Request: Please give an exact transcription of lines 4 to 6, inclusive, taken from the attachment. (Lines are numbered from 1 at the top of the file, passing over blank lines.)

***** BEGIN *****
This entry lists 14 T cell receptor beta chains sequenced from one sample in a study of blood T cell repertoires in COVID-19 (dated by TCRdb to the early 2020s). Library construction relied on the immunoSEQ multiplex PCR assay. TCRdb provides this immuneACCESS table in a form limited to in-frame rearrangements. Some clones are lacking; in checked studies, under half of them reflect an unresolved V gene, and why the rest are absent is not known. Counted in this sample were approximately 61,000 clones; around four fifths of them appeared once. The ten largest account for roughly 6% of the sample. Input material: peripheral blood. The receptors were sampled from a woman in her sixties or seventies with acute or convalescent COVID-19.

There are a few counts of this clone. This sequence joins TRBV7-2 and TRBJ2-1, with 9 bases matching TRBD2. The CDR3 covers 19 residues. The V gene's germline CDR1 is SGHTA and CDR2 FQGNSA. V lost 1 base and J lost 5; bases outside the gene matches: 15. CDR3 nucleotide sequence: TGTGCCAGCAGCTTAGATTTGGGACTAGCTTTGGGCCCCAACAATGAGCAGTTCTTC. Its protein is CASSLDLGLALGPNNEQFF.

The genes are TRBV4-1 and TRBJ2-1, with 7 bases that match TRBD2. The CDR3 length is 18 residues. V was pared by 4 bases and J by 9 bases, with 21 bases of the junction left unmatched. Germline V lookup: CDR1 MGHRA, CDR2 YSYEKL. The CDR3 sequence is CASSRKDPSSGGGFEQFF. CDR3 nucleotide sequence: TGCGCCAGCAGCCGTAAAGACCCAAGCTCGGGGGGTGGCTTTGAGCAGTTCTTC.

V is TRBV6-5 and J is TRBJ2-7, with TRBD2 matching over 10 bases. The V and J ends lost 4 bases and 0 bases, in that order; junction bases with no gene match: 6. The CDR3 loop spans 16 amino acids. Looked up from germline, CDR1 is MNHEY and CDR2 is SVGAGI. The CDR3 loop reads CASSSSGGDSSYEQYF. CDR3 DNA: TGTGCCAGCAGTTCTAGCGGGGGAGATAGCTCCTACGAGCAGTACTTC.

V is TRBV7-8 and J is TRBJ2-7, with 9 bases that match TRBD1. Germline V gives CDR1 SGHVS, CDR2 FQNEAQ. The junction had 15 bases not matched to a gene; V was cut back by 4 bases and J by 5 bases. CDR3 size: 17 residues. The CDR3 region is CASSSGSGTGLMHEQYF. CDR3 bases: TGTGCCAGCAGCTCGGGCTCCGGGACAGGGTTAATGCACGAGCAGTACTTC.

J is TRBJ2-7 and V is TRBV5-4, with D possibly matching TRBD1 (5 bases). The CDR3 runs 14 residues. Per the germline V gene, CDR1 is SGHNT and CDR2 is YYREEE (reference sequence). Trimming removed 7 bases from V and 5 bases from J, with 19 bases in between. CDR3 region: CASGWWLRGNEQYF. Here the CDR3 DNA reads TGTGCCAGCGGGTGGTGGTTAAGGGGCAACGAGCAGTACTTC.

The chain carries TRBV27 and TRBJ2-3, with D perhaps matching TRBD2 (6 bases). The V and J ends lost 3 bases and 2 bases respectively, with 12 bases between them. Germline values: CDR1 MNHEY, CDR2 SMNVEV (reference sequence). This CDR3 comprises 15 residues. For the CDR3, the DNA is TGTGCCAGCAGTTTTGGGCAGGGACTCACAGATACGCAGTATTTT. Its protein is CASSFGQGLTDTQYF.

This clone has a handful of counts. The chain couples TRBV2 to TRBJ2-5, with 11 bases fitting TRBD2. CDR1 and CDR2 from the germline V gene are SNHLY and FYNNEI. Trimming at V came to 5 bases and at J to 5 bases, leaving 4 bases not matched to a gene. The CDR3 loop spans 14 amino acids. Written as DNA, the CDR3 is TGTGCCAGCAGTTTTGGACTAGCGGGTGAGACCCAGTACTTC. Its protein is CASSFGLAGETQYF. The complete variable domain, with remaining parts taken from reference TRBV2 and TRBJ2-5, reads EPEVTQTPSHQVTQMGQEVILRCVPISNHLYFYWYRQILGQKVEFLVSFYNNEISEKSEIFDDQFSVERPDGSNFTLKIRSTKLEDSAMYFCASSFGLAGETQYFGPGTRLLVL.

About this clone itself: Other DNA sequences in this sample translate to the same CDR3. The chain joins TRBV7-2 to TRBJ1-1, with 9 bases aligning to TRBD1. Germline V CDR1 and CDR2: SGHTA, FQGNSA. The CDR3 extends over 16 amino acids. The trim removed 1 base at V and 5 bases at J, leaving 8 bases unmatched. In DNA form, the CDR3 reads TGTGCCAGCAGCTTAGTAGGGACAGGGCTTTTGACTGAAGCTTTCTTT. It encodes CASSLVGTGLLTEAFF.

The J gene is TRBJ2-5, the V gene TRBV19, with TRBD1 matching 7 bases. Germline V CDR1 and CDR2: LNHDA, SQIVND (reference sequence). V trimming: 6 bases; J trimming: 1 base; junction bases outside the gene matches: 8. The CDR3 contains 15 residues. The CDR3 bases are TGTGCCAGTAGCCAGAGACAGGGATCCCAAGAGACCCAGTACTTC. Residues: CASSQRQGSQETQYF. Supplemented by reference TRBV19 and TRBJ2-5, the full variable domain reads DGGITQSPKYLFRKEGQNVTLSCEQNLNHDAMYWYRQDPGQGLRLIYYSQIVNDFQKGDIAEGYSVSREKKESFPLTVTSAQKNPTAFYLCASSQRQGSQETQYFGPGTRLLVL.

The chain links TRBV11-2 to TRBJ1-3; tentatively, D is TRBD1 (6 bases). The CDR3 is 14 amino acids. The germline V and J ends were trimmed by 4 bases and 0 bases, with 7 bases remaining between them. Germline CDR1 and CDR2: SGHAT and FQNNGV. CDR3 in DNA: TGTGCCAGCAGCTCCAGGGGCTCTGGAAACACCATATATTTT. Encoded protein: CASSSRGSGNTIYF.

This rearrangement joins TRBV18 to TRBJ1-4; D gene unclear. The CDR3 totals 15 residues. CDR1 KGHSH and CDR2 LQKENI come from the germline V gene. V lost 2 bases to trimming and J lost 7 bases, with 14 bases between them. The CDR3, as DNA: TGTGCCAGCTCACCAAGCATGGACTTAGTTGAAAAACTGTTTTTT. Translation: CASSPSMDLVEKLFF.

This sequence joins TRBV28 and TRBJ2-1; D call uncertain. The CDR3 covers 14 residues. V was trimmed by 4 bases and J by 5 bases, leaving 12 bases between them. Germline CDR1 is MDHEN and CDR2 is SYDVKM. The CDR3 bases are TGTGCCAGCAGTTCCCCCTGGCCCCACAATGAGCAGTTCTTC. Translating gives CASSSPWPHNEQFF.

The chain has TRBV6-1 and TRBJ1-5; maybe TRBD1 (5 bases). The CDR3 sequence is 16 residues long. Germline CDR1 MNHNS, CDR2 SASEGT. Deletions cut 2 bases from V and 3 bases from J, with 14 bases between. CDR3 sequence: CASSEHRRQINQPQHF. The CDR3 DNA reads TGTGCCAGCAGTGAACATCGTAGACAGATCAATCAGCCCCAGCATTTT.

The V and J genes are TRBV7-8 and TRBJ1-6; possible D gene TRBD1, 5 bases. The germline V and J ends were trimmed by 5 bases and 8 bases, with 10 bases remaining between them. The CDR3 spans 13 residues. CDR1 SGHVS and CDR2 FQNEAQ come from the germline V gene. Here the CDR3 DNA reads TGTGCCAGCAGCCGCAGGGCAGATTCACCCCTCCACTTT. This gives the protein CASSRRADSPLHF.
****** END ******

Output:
V is TRBV6-5 and J is TRBJ2-7, with TRBD2 matching over 10 bases. The V and J ends lost 4 bases and 0 bases, in that order; junction bases with no gene match: 6. The CDR3 loop spans 16 amino acids. Looked up from germline, CDR1 is MNHEY and CDR2 is SVGAGI. The CDR3 loop reads CASSSSGGDSSYEQYF. CDR3 DNA: TGTGCCAGCAGTTCTAGCGGGGGAGATAGCTCCTACGAGCAGTACTTC.

V is TRBV7-8 and J is TRBJ2-7, with 9 bases that match TRBD1. Germline V gives CDR1 SGHVS, CDR2 FQNEAQ. The junction had 15 bases not matched to a gene; V was cut back by 4 bases and J by 5 bases. CDR3 size: 17 residues. The CDR3 region is CASSSGSGTGLMHEQYF. CDR3 bases: TGTGCCAGCAGCTCGGGCTCCGGGACAGGGTTAATGCACGAGCAGTACTTC.

J is TRBJ2-7 and V is TRBV5-4, with D possibly matching TRBD1 (5 bases). The CDR3 runs 14 residues. Per the germline V gene, CDR1 is SGHNT and CDR2 is YYREEE (reference sequence). Trimming removed 7 bases from V and 5 bases from J, with 19 bases in between. CDR3 region: CASGWWLRGNEQYF. Here the CDR3 DNA reads TGTGCCAGCGGGTGGTGGTTAAGGGGCAACGAGCAGTACTTC.